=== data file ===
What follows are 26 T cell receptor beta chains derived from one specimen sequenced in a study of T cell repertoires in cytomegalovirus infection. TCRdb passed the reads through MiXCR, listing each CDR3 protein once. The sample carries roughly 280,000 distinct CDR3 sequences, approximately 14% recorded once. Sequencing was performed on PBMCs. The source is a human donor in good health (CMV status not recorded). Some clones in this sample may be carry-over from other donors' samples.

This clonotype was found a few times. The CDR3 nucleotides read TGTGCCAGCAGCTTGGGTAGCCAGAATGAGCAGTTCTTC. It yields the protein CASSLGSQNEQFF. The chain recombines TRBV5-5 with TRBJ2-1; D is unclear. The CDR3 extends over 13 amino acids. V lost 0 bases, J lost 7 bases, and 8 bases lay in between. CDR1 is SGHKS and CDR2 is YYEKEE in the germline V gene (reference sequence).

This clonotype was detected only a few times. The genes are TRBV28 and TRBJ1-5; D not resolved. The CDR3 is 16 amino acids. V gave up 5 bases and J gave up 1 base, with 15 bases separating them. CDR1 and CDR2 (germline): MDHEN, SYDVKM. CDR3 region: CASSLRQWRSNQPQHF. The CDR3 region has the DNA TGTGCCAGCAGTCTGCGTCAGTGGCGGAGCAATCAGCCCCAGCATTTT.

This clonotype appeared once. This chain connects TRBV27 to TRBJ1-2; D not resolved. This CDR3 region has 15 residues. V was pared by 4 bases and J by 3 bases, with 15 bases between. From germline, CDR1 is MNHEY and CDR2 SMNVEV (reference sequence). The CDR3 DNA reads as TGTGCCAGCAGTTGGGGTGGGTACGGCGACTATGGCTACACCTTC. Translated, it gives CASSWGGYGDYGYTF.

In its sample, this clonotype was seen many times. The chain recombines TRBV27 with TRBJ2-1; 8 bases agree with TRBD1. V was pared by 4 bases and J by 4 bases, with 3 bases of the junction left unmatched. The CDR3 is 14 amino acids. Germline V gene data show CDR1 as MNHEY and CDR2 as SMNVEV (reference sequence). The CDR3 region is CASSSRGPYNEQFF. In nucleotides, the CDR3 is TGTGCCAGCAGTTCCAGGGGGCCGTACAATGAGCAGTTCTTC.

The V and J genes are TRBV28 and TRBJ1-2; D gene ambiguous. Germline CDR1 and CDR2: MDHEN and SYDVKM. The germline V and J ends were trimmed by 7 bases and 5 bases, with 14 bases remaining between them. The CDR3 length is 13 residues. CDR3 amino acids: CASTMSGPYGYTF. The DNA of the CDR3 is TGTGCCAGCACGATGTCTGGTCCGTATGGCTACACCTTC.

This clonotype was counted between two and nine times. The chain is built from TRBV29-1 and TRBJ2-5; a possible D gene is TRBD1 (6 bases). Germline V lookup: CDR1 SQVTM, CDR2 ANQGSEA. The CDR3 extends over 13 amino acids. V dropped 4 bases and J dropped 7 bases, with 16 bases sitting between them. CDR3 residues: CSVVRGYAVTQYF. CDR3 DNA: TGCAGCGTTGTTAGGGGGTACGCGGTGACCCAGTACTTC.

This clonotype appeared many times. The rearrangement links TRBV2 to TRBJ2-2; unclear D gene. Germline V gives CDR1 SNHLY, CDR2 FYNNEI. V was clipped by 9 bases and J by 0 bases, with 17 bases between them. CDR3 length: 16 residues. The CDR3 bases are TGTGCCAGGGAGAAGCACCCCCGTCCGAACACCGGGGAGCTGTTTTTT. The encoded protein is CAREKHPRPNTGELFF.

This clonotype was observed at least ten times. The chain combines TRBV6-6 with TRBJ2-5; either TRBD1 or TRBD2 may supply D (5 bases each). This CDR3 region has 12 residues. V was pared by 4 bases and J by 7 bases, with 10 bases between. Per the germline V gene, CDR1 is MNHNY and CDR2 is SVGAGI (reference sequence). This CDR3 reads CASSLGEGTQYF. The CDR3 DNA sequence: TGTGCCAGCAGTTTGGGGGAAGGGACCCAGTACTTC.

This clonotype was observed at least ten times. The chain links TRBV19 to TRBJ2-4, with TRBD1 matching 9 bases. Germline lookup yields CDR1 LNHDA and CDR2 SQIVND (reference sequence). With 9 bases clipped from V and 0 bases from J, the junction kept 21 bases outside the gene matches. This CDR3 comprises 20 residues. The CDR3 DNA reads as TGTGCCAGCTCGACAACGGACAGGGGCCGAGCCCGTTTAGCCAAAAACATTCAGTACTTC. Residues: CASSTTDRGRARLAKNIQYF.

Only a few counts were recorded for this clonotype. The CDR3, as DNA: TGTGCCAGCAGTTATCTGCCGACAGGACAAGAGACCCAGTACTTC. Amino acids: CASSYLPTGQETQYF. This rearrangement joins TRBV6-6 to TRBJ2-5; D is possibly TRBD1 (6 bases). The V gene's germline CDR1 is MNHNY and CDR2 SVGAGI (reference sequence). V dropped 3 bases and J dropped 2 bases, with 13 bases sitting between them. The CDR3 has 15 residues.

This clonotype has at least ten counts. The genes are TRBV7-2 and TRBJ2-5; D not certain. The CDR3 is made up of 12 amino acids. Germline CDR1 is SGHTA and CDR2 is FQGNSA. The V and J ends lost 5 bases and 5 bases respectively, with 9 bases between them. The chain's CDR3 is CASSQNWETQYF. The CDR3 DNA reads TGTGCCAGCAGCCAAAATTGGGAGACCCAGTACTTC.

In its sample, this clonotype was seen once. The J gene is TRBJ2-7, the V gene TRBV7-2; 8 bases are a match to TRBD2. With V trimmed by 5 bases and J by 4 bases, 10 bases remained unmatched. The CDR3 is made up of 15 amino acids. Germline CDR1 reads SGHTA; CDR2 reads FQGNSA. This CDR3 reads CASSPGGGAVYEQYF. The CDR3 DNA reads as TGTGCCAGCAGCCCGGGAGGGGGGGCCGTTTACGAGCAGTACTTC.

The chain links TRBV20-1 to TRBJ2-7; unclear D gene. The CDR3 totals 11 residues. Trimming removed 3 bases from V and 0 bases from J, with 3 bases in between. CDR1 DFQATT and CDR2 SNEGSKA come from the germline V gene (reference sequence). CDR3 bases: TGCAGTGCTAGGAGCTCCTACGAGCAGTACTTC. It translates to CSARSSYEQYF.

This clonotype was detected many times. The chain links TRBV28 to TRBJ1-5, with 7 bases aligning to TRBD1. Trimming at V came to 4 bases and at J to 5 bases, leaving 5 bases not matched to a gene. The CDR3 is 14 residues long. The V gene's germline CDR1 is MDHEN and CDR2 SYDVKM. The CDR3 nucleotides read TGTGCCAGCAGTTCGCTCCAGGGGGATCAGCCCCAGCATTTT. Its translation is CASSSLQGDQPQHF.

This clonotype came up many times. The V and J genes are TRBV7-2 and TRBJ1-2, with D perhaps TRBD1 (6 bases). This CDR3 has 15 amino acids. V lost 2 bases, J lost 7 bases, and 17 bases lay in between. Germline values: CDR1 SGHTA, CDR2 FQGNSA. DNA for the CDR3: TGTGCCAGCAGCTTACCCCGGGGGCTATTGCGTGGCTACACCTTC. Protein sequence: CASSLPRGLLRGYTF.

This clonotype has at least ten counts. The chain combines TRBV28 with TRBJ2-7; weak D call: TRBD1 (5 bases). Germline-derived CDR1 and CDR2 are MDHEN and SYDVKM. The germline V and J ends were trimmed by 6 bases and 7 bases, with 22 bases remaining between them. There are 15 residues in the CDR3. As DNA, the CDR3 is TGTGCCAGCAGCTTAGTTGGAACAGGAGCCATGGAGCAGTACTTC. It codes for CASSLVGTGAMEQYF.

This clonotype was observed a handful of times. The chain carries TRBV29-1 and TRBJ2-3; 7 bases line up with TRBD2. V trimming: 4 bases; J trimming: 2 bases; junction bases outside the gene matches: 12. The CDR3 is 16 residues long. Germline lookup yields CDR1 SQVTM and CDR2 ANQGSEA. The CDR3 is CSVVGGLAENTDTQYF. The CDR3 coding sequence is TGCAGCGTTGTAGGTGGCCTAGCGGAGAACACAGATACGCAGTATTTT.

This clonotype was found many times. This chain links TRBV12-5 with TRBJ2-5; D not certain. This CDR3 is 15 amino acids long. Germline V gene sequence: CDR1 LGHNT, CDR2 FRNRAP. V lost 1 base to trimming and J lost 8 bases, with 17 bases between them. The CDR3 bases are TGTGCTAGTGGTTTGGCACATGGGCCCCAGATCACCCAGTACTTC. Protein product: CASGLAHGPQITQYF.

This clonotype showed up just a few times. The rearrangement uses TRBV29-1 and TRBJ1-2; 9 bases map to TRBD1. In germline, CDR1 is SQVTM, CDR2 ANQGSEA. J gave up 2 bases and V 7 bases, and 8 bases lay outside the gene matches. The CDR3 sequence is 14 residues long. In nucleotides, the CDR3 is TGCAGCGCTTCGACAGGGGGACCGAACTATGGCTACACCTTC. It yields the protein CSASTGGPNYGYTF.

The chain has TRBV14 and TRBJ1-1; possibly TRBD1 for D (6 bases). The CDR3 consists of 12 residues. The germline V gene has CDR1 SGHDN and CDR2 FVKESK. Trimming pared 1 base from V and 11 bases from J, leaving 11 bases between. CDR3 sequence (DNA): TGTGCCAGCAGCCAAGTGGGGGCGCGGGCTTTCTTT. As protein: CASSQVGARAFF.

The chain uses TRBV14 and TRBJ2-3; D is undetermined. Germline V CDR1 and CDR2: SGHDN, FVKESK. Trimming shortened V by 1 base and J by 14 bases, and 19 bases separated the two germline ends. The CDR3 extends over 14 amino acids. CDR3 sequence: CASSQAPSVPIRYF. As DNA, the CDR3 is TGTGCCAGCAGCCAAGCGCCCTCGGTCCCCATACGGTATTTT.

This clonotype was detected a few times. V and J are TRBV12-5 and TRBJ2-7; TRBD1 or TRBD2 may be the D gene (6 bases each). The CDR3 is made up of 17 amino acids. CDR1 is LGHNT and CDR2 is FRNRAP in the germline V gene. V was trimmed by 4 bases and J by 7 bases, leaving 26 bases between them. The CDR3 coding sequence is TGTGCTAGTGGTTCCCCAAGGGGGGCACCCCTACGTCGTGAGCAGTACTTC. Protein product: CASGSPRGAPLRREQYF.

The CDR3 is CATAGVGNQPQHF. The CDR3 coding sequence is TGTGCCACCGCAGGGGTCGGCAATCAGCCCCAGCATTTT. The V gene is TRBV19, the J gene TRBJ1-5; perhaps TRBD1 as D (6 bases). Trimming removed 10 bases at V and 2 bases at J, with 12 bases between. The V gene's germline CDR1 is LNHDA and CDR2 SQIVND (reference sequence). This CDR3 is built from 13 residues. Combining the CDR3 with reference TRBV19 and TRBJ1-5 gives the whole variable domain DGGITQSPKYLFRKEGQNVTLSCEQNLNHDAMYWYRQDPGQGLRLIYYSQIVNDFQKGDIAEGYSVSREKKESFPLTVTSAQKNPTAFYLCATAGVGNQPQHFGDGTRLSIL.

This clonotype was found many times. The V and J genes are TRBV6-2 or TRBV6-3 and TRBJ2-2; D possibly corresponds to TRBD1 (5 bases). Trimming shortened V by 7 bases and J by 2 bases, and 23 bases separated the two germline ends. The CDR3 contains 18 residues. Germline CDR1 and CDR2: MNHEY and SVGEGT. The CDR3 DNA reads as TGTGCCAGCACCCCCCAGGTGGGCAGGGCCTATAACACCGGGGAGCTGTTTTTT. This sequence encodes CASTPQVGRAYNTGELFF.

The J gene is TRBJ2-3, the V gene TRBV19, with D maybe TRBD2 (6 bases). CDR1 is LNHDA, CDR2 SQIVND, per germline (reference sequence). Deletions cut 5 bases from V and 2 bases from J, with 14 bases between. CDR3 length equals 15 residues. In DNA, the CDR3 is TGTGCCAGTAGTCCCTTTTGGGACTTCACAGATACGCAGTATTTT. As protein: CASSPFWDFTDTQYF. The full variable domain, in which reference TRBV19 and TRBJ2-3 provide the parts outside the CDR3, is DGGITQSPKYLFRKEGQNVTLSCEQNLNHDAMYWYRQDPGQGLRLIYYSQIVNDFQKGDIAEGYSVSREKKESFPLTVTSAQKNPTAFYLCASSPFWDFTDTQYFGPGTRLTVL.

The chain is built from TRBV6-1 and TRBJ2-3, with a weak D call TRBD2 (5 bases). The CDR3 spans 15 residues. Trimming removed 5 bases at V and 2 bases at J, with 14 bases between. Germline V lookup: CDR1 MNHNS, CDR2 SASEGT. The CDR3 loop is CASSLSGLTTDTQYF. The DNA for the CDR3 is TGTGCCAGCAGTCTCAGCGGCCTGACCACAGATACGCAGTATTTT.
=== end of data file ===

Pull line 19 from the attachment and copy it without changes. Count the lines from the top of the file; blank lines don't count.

This clonotype was found many times. This chain links TRBV12-5 with TRBJ2-5; D not certain. This CDR3 is 15 amino acids long. Germline V gene sequence: CDR1 LGHNT, CDR2 FRNRAP. V lost 1 base to trimming and J lost 8 bases, with 17 bases between them. The CDR3 bases are TGTGCTAGTGGTTTGGCACATGGGCCCCAGATCACCCAGTACTTC. Protein product: CASGLAHGPQITQYF.